Pseudomonas aeruginosa Infections After Transplant Rare But Deadly

Oncology NEWS InternationalOncology NEWS International Vol 11 No 3
Volume 11
Issue 3

CHICAGO-Fifteen to 20 years ago, treatment of patients infected with Pseudomonas aeruginosa infection after stem cell transplantation was limited to certain beta-lactam and aminoglycoside antibiotics that were active against the organism.

CHICAGO—Fifteen to 20 years ago, treatment of patients infected with Pseudomonas aeruginosa infection after stem cell transplantation was limited to certain beta-lactam and aminoglycoside antibiotics that were active against the organism.

Because newer antibiotics, such as the fluoroquinolones and the cephalosporins cefotaxime (Claforan) and cefepime (Maxipime), have greater activity against P aeruginosa and less toxicity than previously prescribed antibiotics, there has been every reason to believe that treatment has improved and mortality has declined.

According to a study from Fred Hutchinson Cancer Research Center, Seattle, P aeruginosa infections occur only rarely after stem cell transplantation, but overall mortality exceeds 30%. More than 35% of patients relapse after antibiotic treatment, and for these individuals, mortality is 90%.

"Even though the incidence of these infections is only about 1%, when these people get infected, they have a very poor prognosis for the initial infection. Once the initial infection appears to be treated successfully, there is still a fairly high risk of relapse, and when patients do relapse, the prognosis is terrible," said Morgan Hakki, MD, a senior fellow in the Program in Infectious Diseases at Fred Hutchinson.

46 Cases of Invasive P aeruginosa

The study, presented in a poster session at the Interscience Conference on Antimicrobial Agents and Chemotherapy (ICAAC abstract 780), was a retrospective review of 46 cases of invasive P aeruginosa infection in individuals who underwent hematopoietic stem cell transplantation between 1990 and 2000.

Although patients were treated with combination antibiotics for an average of 16.8 days, the mortality rate attributable to P aeruginosa was 31.4%. Ten of 28 survivors (35.7%) relapsed with P aeruginosa infection a median of 9 days after the cessation of antibiotic therapy, and 90% of these individuals died within 36 days.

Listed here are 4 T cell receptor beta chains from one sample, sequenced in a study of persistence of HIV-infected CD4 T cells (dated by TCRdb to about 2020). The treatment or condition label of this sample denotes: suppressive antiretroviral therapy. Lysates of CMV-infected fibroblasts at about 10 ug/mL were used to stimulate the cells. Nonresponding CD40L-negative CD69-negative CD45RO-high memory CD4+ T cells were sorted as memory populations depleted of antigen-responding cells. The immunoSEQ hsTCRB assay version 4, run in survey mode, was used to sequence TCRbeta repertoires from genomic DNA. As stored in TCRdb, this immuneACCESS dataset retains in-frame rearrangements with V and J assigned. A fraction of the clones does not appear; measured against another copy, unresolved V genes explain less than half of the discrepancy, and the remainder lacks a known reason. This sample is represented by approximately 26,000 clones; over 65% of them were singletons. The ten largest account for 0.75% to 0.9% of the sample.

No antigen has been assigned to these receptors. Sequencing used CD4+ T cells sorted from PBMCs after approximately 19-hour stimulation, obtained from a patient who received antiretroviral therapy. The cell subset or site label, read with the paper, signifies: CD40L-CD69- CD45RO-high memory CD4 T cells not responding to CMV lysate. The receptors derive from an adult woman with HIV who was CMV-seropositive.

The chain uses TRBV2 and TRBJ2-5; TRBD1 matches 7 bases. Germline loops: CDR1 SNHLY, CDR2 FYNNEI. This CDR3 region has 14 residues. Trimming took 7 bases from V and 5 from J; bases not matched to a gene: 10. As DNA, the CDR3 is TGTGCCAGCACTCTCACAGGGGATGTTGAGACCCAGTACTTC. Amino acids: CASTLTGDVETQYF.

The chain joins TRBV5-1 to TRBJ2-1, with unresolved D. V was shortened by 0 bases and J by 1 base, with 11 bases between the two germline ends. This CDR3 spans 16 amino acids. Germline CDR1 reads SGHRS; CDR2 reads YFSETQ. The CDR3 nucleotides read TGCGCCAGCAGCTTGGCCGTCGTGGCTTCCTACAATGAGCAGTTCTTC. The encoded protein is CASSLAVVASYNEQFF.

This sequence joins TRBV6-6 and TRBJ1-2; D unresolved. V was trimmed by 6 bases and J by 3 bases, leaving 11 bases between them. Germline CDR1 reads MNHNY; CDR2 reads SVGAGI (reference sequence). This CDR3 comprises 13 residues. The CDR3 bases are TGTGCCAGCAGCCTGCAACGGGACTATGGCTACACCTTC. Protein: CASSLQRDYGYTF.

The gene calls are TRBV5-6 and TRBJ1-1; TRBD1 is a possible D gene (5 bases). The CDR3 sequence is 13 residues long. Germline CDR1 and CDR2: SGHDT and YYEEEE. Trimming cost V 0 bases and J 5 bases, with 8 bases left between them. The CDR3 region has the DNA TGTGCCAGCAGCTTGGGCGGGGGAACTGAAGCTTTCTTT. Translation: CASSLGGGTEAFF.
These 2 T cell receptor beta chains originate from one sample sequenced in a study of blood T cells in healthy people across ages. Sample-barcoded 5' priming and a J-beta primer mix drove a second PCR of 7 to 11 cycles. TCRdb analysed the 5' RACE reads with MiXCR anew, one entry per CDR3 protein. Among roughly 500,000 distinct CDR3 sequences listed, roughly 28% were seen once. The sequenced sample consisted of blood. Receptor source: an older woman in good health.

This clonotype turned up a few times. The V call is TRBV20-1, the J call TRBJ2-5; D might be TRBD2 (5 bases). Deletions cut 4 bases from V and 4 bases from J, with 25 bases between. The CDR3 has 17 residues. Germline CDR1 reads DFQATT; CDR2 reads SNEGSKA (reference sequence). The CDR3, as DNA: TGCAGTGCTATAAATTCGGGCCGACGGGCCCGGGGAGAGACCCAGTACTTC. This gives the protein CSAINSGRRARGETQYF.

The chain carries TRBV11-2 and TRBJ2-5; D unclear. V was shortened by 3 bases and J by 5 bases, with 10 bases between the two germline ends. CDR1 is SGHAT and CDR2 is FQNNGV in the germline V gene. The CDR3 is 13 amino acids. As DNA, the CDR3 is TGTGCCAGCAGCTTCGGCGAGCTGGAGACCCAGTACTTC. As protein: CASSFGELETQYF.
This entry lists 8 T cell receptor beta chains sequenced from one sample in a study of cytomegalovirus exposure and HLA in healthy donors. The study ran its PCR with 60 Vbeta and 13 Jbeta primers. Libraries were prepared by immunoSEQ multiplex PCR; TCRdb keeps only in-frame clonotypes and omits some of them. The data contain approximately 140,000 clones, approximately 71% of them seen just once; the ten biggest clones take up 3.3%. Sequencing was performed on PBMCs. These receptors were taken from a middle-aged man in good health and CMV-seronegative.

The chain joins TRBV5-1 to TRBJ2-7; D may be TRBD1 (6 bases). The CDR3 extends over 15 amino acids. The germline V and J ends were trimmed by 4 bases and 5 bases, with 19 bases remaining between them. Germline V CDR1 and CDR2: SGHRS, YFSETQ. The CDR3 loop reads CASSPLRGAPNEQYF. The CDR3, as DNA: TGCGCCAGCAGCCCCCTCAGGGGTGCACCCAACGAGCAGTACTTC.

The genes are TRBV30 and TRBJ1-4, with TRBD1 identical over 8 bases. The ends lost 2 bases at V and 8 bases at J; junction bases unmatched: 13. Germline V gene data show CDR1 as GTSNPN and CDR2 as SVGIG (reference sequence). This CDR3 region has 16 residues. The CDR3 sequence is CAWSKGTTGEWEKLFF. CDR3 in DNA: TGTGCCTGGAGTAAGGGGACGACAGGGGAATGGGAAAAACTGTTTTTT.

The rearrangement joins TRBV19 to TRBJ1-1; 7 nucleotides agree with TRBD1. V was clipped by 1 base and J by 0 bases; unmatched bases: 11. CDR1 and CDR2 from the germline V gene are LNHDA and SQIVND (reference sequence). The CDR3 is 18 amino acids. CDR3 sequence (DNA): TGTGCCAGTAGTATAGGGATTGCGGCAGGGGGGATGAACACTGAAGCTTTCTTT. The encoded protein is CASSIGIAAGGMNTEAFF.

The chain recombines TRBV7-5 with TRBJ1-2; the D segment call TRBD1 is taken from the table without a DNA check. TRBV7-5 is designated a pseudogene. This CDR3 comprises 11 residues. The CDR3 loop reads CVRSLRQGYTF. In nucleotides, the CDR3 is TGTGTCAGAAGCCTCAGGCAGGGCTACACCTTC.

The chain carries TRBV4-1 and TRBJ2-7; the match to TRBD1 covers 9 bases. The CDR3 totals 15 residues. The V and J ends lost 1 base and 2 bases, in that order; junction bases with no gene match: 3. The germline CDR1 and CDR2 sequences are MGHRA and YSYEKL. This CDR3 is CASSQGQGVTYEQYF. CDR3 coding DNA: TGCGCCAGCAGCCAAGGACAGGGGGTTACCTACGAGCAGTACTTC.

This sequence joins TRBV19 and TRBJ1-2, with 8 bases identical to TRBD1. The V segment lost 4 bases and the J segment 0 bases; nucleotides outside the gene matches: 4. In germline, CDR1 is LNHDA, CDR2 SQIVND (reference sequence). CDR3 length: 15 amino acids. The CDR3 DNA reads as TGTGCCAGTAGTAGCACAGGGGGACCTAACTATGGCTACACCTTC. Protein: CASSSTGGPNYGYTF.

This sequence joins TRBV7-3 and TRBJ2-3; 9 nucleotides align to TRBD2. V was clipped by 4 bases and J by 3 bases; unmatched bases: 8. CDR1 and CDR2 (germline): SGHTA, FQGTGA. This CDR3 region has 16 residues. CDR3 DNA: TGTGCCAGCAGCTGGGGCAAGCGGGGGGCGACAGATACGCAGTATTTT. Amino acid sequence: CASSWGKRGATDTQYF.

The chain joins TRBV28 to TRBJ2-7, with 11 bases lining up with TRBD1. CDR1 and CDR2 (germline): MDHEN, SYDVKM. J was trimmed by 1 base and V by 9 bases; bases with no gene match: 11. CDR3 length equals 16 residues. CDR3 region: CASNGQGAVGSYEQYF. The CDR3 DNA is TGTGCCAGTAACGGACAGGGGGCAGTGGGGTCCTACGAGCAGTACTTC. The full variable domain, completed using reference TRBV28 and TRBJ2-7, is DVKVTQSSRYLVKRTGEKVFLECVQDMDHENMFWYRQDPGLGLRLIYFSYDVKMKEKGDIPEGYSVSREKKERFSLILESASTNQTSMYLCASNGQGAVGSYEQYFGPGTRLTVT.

Investigators at Hutchinson then studied infection with other gram-negative organisms to determine if the mortality rates seen with P aeruginosa were unique. "We found that, for the most part, infection with other gram-negative organisms carries a lower mortality rate than infection with P aeruginosa. However, infection with certain organisms, such as Escherichia coli and Enterobacter, had similar mortality rates," Dr. Hakki said.

The researchers also examined factors that might predict which patients would survive P aeruginosa infection and which would not. The most significant factors predicting death were infection with other pathogens (P = .04), neutropenia (P = .02), neutropenia plus infection with another pathogen (P = .006), and neutropenia plus steroid use (P = .04).

Reviewing Treatment Guidelines

The results of these studies have led clinicians at Hutchinson to review antibiotic treatment guidelines for invasive bacterial infections in patients after stem cell transplantation.

As Dr. Hakki explained, "There are no real guidelines for treating infections of this type in this patient population. The standard course of antibiotic treatment for gram-negative infections is listed as 2 to 3 weeks in textbooks. However, there is nothing to say how this particular patient population should be treated."

Consequently, the Hutchinson researchers are considering treating stem cell transplant patients who develop invasive bacterial infections for more than 2 to 3 weeks.

"We have no randomized data to suggest that using treatment longer than the standard course of antibiotics would work, but one option might be to extend treatment with an oral agent that is not too toxic and has activity against P aeruginosa, such as one of the fluoroquinolones, beyond the usual 2 to 3 weeks of initial intravenous therapy," Dr. Hakki commented.

There is a theoretical risk associated with extending therapy with oral fluoroquinolone monotherapy, Dr. Hakki said, which is why this decision must be made after careful review of the underlying processes that may contribute to relapse of infection, such as the original source of the infection as well as the use of steroids or other oral immunosuppressive medications.

The study findings also reaffirmed the influence that host factors exert on mortality following any infection and the need for aggressive management of such factors as neutropenia. "Perhaps neutropenia should be treated with G-CSF (Neupogen) to boost neutrophil counts or possibly even granulocyte transfusions, if they are available," he said.

Infection with any sort of copathogen—viral, fungal, or other bacteria—should be treated as aggressively as possible, he emphasized. "This study confirms that anything you can do to help with host defense most likely will be beneficial." 

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